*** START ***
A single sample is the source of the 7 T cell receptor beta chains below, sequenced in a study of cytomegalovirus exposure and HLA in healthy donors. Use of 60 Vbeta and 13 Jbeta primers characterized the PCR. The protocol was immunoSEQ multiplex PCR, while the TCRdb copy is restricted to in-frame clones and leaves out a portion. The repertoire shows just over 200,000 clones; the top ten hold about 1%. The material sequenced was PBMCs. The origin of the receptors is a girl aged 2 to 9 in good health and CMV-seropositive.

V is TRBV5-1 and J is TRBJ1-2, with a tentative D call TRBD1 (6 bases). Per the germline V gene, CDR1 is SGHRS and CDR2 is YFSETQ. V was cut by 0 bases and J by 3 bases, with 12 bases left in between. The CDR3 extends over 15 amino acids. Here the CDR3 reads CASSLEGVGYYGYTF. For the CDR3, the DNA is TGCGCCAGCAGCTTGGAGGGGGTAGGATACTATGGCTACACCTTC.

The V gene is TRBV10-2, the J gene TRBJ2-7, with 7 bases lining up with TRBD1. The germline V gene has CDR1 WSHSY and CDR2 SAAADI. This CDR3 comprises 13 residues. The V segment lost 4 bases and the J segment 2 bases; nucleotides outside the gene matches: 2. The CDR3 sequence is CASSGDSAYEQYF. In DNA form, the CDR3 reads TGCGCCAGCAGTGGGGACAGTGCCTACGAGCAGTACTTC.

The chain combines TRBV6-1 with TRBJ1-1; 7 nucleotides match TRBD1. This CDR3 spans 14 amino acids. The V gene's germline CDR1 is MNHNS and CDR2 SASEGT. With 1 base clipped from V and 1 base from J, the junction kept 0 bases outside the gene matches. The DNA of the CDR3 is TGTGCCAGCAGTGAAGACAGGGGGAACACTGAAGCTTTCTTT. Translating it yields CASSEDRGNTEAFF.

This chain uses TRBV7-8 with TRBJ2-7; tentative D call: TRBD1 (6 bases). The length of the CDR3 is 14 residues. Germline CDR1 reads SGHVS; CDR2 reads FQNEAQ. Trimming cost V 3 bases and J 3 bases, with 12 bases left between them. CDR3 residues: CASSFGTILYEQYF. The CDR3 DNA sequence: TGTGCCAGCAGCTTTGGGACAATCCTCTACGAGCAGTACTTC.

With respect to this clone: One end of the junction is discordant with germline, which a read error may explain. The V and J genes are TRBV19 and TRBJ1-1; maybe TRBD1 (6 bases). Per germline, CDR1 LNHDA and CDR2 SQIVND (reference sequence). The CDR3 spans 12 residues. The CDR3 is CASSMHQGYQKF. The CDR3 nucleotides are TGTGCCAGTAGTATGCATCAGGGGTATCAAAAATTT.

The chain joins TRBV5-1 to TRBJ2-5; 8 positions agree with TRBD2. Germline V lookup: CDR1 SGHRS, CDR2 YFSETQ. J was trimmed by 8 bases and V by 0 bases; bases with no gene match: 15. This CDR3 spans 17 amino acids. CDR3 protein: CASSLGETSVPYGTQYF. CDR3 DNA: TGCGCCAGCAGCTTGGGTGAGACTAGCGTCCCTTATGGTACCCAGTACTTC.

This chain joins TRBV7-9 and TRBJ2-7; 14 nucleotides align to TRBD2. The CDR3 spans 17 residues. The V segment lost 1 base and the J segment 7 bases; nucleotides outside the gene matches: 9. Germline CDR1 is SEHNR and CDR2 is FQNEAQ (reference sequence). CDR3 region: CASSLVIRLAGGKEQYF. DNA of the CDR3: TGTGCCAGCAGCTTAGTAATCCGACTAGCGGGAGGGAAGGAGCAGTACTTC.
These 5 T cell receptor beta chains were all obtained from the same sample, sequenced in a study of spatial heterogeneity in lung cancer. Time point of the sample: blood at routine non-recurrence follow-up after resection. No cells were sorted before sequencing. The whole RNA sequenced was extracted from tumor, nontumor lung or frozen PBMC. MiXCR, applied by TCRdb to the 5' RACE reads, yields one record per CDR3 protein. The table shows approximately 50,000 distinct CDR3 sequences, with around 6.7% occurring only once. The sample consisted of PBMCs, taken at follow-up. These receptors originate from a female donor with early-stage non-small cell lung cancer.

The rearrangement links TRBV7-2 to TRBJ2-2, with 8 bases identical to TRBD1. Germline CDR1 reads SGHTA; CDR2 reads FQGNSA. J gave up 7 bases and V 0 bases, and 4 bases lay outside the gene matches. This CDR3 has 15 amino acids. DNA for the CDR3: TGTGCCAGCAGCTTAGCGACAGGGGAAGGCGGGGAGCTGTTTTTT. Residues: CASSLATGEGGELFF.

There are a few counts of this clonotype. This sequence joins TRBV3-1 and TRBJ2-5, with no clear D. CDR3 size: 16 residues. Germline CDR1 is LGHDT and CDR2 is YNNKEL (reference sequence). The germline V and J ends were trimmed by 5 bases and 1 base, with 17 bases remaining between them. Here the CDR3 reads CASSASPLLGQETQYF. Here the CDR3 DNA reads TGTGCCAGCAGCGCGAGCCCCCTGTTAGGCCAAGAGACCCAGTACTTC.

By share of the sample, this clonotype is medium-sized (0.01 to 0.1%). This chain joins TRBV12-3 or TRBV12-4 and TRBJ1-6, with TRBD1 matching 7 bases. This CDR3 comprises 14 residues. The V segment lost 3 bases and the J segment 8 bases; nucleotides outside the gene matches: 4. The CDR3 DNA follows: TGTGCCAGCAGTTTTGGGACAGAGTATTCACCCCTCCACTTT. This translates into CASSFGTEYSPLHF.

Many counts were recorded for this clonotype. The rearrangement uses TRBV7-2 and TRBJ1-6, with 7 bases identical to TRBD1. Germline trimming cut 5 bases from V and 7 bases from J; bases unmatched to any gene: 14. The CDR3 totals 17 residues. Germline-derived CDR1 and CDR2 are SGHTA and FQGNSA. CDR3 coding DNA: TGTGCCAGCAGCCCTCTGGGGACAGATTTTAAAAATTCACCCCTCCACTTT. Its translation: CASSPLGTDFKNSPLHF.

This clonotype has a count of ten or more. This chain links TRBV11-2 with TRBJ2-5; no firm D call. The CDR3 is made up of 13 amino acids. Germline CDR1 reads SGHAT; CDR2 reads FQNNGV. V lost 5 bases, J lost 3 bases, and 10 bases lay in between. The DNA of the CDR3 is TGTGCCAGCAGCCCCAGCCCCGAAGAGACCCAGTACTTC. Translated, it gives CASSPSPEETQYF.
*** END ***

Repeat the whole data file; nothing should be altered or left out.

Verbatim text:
A single sample is the source of the 7 T cell receptor beta chains below, sequenced in a study of cytomegalovirus exposure and HLA in healthy donors. Use of 60 Vbeta and 13 Jbeta primers characterized the PCR. The protocol was immunoSEQ multiplex PCR, while the TCRdb copy is restricted to in-frame clones and leaves out a portion. The repertoire shows just over 200,000 clones; the top ten hold about 1%. The material sequenced was PBMCs. The origin of the receptors is a girl aged 2 to 9 in good health and CMV-seropositive.

V is TRBV5-1 and J is TRBJ1-2, with a tentative D call TRBD1 (6 bases). Per the germline V gene, CDR1 is SGHRS and CDR2 is YFSETQ. V was cut by 0 bases and J by 3 bases, with 12 bases left in between. The CDR3 extends over 15 amino acids. Here the CDR3 reads CASSLEGVGYYGYTF. For the CDR3, the DNA is TGCGCCAGCAGCTTGGAGGGGGTAGGATACTATGGCTACACCTTC.

The V gene is TRBV10-2, the J gene TRBJ2-7, with 7 bases lining up with TRBD1. The germline V gene has CDR1 WSHSY and CDR2 SAAADI. This CDR3 comprises 13 residues. The V segment lost 4 bases and the J segment 2 bases; nucleotides outside the gene matches: 2. The CDR3 sequence is CASSGDSAYEQYF. In DNA form, the CDR3 reads TGCGCCAGCAGTGGGGACAGTGCCTACGAGCAGTACTTC.

The chain combines TRBV6-1 with TRBJ1-1; 7 nucleotides match TRBD1. This CDR3 spans 14 amino acids. The V gene's germline CDR1 is MNHNS and CDR2 SASEGT. With 1 base clipped from V and 1 base from J, the junction kept 0 bases outside the gene matches. The DNA of the CDR3 is TGTGCCAGCAGTGAAGACAGGGGGAACACTGAAGCTTTCTTT. Translating it yields CASSEDRGNTEAFF.

This chain uses TRBV7-8 with TRBJ2-7; tentative D call: TRBD1 (6 bases). The length of the CDR3 is 14 residues. Germline CDR1 reads SGHVS; CDR2 reads FQNEAQ. Trimming cost V 3 bases and J 3 bases, with 12 bases left between them. CDR3 residues: CASSFGTILYEQYF. The CDR3 DNA sequence: TGTGCCAGCAGCTTTGGGACAATCCTCTACGAGCAGTACTTC.

With respect to this clone: One end of the junction is discordant with germline, which a read error may explain. The V and J genes are TRBV19 and TRBJ1-1; maybe TRBD1 (6 bases). Per germline, CDR1 LNHDA and CDR2 SQIVND (reference sequence). The CDR3 spans 12 residues. The CDR3 is CASSMHQGYQKF. The CDR3 nucleotides are TGTGCCAGTAGTATGCATCAGGGGTATCAAAAATTT.

The chain joins TRBV5-1 to TRBJ2-5; 8 positions agree with TRBD2. Germline V lookup: CDR1 SGHRS, CDR2 YFSETQ. J was trimmed by 8 bases and V by 0 bases; bases with no gene match: 15. This CDR3 spans 17 amino acids. CDR3 protein: CASSLGETSVPYGTQYF. CDR3 DNA: TGCGCCAGCAGCTTGGGTGAGACTAGCGTCCCTTATGGTACCCAGTACTTC.

This chain joins TRBV7-9 and TRBJ2-7; 14 nucleotides align to TRBD2. The CDR3 spans 17 residues. The V segment lost 1 base and the J segment 7 bases; nucleotides outside the gene matches: 9. Germline CDR1 is SEHNR and CDR2 is FQNEAQ (reference sequence). CDR3 region: CASSLVIRLAGGKEQYF. DNA of the CDR3: TGTGCCAGCAGCTTAGTAATCCGACTAGCGGGAGGGAAGGAGCAGTACTTC.
These 5 T cell receptor beta chains were all obtained from the same sample, sequenced in a study of spatial heterogeneity in lung cancer. Time point of the sample: blood at routine non-recurrence follow-up after resection. No cells were sorted before sequencing. The whole RNA sequenced was extracted from tumor, nontumor lung or frozen PBMC. MiXCR, applied by TCRdb to the 5' RACE reads, yields one record per CDR3 protein. The table shows approximately 50,000 distinct CDR3 sequences, with around 6.7% occurring only once. The sample consisted of PBMCs, taken at follow-up. These receptors originate from a female donor with early-stage non-small cell lung cancer.

The rearrangement links TRBV7-2 to TRBJ2-2, with 8 bases identical to TRBD1. Germline CDR1 reads SGHTA; CDR2 reads FQGNSA. J gave up 7 bases and V 0 bases, and 4 bases lay outside the gene matches. This CDR3 has 15 amino acids. DNA for the CDR3: TGTGCCAGCAGCTTAGCGACAGGGGAAGGCGGGGAGCTGTTTTTT. Residues: CASSLATGEGGELFF.

There are a few counts of this clonotype. This sequence joins TRBV3-1 and TRBJ2-5, with no clear D. CDR3 size: 16 residues. Germline CDR1 is LGHDT and CDR2 is YNNKEL (reference sequence). The germline V and J ends were trimmed by 5 bases and 1 base, with 17 bases remaining between them. Here the CDR3 reads CASSASPLLGQETQYF. Here the CDR3 DNA reads TGTGCCAGCAGCGCGAGCCCCCTGTTAGGCCAAGAGACCCAGTACTTC.

By share of the sample, this clonotype is medium-sized (0.01 to 0.1%). This chain joins TRBV12-3 or TRBV12-4 and TRBJ1-6, with TRBD1 matching 7 bases. This CDR3 comprises 14 residues. The V segment lost 3 bases and the J segment 8 bases; nucleotides outside the gene matches: 4. The CDR3 DNA follows: TGTGCCAGCAGTTTTGGGACAGAGTATTCACCCCTCCACTTT. This translates into CASSFGTEYSPLHF.

Many counts were recorded for this clonotype. The rearrangement uses TRBV7-2 and TRBJ1-6, with 7 bases identical to TRBD1. Germline trimming cut 5 bases from V and 7 bases from J; bases unmatched to any gene: 14. The CDR3 totals 17 residues. Germline-derived CDR1 and CDR2 are SGHTA and FQGNSA. CDR3 coding DNA: TGTGCCAGCAGCCCTCTGGGGACAGATTTTAAAAATTCACCCCTCCACTTT. Its translation: CASSPLGTDFKNSPLHF.

This clonotype has a count of ten or more. This chain links TRBV11-2 with TRBJ2-5; no firm D call. The CDR3 is made up of 13 amino acids. Germline CDR1 reads SGHAT; CDR2 reads FQNNGV. V lost 5 bases, J lost 3 bases, and 10 bases lay in between. The DNA of the CDR3 is TGTGCCAGCAGCCCCAGCCCCGAAGAGACCCAGTACTTC. Translated, it gives CASSPSPEETQYF.